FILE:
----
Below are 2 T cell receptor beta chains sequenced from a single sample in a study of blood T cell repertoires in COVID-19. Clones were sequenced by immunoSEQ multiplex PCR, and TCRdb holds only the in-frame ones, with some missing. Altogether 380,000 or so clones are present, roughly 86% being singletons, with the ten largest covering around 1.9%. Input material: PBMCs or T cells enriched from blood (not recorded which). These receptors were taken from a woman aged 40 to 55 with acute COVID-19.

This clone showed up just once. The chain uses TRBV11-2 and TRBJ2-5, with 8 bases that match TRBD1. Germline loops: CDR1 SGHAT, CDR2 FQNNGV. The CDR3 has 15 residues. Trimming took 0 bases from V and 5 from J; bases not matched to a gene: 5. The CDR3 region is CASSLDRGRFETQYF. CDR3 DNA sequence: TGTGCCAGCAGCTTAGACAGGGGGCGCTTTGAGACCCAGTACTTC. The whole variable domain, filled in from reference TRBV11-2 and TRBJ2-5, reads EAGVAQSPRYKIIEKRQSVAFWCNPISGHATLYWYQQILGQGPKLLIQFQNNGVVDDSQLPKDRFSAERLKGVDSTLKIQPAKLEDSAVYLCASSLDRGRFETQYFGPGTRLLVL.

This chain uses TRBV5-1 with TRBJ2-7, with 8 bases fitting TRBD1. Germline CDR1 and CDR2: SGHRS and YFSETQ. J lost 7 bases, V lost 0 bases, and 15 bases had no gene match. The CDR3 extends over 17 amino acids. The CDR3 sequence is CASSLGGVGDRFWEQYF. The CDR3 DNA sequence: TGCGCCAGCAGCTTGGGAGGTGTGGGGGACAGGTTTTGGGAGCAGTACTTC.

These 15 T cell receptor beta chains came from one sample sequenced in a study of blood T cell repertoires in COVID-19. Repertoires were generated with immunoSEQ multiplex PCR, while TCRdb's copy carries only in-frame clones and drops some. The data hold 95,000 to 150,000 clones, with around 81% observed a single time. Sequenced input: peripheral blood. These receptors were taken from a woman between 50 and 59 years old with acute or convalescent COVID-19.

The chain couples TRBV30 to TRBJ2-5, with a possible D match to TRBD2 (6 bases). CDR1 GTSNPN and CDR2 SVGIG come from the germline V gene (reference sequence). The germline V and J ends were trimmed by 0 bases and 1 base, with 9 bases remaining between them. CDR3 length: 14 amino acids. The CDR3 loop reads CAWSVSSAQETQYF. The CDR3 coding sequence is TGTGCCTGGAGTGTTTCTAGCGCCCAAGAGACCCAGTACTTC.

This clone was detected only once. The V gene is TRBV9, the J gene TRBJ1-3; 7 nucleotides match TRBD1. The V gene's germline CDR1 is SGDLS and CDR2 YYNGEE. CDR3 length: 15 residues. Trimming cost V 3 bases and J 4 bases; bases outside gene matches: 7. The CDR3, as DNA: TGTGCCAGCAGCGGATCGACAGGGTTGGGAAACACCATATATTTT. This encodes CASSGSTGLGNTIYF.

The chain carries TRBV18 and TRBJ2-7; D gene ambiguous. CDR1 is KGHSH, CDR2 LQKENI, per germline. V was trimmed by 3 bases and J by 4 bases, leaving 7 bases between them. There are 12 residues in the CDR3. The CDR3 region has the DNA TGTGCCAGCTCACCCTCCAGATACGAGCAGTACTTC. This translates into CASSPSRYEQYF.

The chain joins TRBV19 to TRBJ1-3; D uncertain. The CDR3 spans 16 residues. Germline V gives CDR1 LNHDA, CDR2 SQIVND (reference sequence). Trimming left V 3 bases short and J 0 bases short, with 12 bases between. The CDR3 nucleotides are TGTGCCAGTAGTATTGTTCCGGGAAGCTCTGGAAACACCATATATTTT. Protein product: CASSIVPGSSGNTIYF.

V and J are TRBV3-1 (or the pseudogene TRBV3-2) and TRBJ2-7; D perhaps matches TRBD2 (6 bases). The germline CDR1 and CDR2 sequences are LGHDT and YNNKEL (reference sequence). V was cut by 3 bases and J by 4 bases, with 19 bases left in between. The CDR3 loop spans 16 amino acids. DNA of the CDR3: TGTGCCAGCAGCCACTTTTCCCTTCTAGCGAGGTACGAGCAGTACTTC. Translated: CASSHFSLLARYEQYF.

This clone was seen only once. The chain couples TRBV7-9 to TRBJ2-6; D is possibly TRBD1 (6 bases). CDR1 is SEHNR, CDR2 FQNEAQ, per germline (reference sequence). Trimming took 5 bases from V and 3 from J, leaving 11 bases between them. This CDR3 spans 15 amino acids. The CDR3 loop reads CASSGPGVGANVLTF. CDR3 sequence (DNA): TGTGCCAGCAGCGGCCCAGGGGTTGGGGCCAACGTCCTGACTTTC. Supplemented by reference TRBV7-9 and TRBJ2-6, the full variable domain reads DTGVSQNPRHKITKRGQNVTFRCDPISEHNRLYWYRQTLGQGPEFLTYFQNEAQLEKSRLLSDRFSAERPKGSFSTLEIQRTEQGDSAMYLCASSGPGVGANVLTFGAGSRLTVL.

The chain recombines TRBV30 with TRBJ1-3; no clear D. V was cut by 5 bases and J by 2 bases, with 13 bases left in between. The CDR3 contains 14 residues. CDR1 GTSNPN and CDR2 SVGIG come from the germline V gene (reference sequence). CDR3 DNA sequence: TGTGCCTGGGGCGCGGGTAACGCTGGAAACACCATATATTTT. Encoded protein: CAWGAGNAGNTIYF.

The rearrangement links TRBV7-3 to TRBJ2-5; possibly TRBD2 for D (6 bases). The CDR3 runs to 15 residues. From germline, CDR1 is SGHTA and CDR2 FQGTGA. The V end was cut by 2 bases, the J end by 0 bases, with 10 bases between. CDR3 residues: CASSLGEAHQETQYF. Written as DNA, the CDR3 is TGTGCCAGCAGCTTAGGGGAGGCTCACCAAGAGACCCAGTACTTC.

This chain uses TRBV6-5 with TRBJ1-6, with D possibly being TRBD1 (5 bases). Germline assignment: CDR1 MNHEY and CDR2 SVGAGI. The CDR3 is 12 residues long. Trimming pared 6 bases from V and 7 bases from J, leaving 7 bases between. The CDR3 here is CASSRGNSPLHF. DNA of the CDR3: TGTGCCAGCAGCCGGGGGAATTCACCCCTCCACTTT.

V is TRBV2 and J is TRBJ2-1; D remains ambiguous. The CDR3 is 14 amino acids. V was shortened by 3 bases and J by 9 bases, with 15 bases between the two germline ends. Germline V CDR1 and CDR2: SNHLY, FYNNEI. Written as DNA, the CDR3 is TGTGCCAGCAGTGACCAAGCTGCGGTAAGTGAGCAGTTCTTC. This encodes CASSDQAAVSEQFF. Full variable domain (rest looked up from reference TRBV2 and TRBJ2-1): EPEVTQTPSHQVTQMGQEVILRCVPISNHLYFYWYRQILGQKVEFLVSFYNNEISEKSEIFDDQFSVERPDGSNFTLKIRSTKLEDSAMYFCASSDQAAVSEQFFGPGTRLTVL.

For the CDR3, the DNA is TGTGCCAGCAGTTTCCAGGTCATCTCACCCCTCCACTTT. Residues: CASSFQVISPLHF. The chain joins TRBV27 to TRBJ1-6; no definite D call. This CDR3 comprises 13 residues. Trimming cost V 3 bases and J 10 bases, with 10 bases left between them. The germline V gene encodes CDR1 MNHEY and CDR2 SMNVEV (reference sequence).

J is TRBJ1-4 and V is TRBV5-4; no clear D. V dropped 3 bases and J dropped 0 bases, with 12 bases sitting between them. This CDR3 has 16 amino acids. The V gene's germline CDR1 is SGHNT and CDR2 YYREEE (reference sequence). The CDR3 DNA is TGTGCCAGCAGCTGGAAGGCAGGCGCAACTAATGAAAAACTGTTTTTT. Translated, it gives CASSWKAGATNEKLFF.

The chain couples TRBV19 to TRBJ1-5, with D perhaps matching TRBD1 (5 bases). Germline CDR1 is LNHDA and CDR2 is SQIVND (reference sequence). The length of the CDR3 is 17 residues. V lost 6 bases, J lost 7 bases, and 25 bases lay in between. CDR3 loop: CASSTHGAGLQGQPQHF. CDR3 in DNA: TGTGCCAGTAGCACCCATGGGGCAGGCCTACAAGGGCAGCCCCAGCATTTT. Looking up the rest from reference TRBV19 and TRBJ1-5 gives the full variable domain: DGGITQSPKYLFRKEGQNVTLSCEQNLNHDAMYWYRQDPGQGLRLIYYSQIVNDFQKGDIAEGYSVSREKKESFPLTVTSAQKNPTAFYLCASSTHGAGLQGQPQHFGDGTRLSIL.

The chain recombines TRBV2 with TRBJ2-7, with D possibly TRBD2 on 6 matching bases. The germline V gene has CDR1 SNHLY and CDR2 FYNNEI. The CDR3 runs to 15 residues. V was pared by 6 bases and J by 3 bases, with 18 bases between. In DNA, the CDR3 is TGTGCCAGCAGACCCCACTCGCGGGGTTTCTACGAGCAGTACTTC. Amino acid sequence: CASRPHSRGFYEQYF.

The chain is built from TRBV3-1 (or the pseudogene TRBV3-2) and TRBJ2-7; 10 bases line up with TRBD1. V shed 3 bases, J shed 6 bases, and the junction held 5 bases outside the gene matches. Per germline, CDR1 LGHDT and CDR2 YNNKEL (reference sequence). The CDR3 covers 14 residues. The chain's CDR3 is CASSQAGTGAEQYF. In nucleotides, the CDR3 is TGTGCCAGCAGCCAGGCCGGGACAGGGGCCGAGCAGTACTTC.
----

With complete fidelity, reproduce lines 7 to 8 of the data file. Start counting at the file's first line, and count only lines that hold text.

The chain carries TRBV18 and TRBJ2-7; D gene ambiguous. CDR1 is KGHSH, CDR2 LQKENI, per germline. V was trimmed by 3 bases and J by 4 bases, leaving 7 bases between them. There are 12 residues in the CDR3. The CDR3 region has the DNA TGTGCCAGCTCACCCTCCAGATACGAGCAGTACTTC. This translates into CASSPSRYEQYF.

The chain joins TRBV19 to TRBJ1-3; D uncertain. The CDR3 spans 16 residues. Germline V gives CDR1 LNHDA, CDR2 SQIVND (reference sequence). Trimming left V 3 bases short and J 0 bases short, with 12 bases between. The CDR3 nucleotides are TGTGCCAGTAGTATTGTTCCGGGAAGCTCTGGAAACACCATATATTTT. Protein product: CASSIVPGSSGNTIYF.